Filmmaker says in new essay that “the art of cinema is being systematically devalued” by the way Hollywood is releasing movies
Martin Scorsese riled up a lot of Marvel fans with his comments that the MCU is not cinema, but the Oscar-winning filmmaker is now turning his ire to a much larger trend in Hollywood: the labeling of films as “content.”
In a new essay for Harper’s Magazine reflecting on the career of Federico Fellini, Scorsese lamented how the new era of streaming has made that dreaded c-word far too common in discussion of movies, particularly within the film industry.
“As recently as fifteen years ago, the term ‘content’ was heard only when people were discussing the cinema on a serious level, and it was contrasted with and measured against ‘form,’” he wrote. “Then, gradually, it was used more and more by the people who took over media companies, most of whom knew nothing about the history of the art form, or even cared enough to think that they should.”
To him, the term “content” is now a “business term for all moving images,” whether it is “The Irishman” or any of the millions of TV shows, features, short films, or documentaries that are listed alongside Scorsese’s latest film on Netflix. In his words, “content” could refer to “a David Lean movie, a cat video, a Super Bowl commercial, a superhero sequel, a series episode.”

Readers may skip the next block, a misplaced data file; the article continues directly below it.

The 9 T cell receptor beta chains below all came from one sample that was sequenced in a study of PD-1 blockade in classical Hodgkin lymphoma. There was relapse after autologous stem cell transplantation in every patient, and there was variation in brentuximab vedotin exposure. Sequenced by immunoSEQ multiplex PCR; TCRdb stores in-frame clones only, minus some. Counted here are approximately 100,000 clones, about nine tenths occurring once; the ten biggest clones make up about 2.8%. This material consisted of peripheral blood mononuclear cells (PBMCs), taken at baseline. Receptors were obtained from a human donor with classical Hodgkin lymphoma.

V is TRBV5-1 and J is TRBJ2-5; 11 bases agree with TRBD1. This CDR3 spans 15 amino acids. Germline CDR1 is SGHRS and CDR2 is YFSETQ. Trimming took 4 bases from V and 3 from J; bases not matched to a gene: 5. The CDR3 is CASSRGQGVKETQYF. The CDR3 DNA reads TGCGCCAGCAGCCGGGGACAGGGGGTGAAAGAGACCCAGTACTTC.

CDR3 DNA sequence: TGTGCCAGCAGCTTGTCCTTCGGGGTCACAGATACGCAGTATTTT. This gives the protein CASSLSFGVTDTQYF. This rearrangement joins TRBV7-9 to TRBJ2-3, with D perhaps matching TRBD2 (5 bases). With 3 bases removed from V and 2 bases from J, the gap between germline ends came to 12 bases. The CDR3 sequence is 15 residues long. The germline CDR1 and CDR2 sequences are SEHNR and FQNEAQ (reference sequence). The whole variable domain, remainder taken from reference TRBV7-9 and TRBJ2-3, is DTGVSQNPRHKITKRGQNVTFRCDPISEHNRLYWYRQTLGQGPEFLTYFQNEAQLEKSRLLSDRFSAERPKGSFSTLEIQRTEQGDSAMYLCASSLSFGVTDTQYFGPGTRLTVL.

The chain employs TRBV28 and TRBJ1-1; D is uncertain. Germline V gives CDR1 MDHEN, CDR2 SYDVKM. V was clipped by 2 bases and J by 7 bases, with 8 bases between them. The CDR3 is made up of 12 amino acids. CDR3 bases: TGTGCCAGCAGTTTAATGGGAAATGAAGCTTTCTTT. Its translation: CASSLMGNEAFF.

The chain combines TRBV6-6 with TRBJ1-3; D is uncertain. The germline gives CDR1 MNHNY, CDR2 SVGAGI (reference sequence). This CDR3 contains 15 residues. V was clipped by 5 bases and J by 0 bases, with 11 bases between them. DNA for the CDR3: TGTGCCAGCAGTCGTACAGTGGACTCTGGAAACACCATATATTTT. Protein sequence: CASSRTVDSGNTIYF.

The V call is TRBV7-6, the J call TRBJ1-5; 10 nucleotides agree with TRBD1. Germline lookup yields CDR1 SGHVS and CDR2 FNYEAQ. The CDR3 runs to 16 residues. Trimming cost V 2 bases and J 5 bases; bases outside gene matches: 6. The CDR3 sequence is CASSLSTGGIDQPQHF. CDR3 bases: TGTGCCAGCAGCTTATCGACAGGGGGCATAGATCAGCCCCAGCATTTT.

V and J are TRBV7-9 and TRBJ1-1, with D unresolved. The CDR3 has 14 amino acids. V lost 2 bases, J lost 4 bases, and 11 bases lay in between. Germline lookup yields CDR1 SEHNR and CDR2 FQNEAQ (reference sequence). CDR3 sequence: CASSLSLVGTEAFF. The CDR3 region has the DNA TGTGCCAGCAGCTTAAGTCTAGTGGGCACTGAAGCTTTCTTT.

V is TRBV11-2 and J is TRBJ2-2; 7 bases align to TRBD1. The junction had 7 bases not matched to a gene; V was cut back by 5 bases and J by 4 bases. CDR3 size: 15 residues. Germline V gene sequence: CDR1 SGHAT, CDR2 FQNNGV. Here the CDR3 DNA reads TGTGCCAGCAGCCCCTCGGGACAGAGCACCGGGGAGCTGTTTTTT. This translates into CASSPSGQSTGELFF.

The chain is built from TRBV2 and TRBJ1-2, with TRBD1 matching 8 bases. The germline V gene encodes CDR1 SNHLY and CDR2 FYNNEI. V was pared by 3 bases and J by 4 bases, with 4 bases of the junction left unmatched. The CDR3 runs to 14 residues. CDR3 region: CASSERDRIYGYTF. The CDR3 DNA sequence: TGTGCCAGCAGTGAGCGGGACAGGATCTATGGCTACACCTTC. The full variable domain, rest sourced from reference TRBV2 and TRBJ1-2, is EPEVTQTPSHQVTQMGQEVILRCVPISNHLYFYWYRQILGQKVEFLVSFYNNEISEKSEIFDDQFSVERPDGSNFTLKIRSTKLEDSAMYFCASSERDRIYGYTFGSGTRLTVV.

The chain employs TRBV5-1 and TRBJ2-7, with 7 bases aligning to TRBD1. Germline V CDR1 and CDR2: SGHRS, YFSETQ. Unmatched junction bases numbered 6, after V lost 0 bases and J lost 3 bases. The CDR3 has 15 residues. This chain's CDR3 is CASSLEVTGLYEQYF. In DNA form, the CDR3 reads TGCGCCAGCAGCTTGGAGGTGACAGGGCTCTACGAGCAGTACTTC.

While Scorsese acknowledges that the rise of streamers like Netflix and Apple TV+ have allowed him and other filmmakers new opportunities to make movies, he is concerned that by piling millions of programs and films into a streaming service and then just relying on a computer algorithm to present a select amount of that “content” to a viewer, films from some of the greatest directors ever could easily get lost in the shuffle, becoming devalued as a new generation becomes less exposed to those classics because of the overwhelming selection on offer. A few exceptions he points to are curated streaming services like MUBI and Criterion Channel, as they present films to users on a hand-picked menu rather than having a computer do the work.
“We can’t depend on the movie business, such as it is, to take care of cinema. In the movie business, which is now the mass visual entertainment business, the emphasis is always on the word ‘business,’ and value is always determined by the amount of money to be made from any given property,” he warned. “In that sense, everything from ‘Sunrise’ to ‘La Strada’ to ‘2001’ is now pretty much wrung dry and ready for the ‘Art Film’ swim lane on a streaming platform. We have to make it crystal clear to the current legal owners of these films that they amount to much, much more than mere property to be exploited and then locked away. They are among the greatest treasures of our culture, and they must be treated accordingly.”
While Scorsese’s latest thoughts prompted some grumbling on social media from Marvel fans, many others praised the filmmaker for his lifelong devotion to preserving cinema and its value as an art form while some argued that streaming has helped make the films of directors like Fellini and Kurosawa more accessible than they have ever been.
Scorsese is set to begin shooting on his next film, “Killers of the Flower Moon,” for release later this year. Leonardo DiCaprio, Robert De Niro and Lily Gladstone will star in the film about the murder of dozens of Native Americans in Oklahoma after oil was found on their ancestral Osage lands in the 1920s. The investigation into the murders became one of the first federal cases taken by the FBI.
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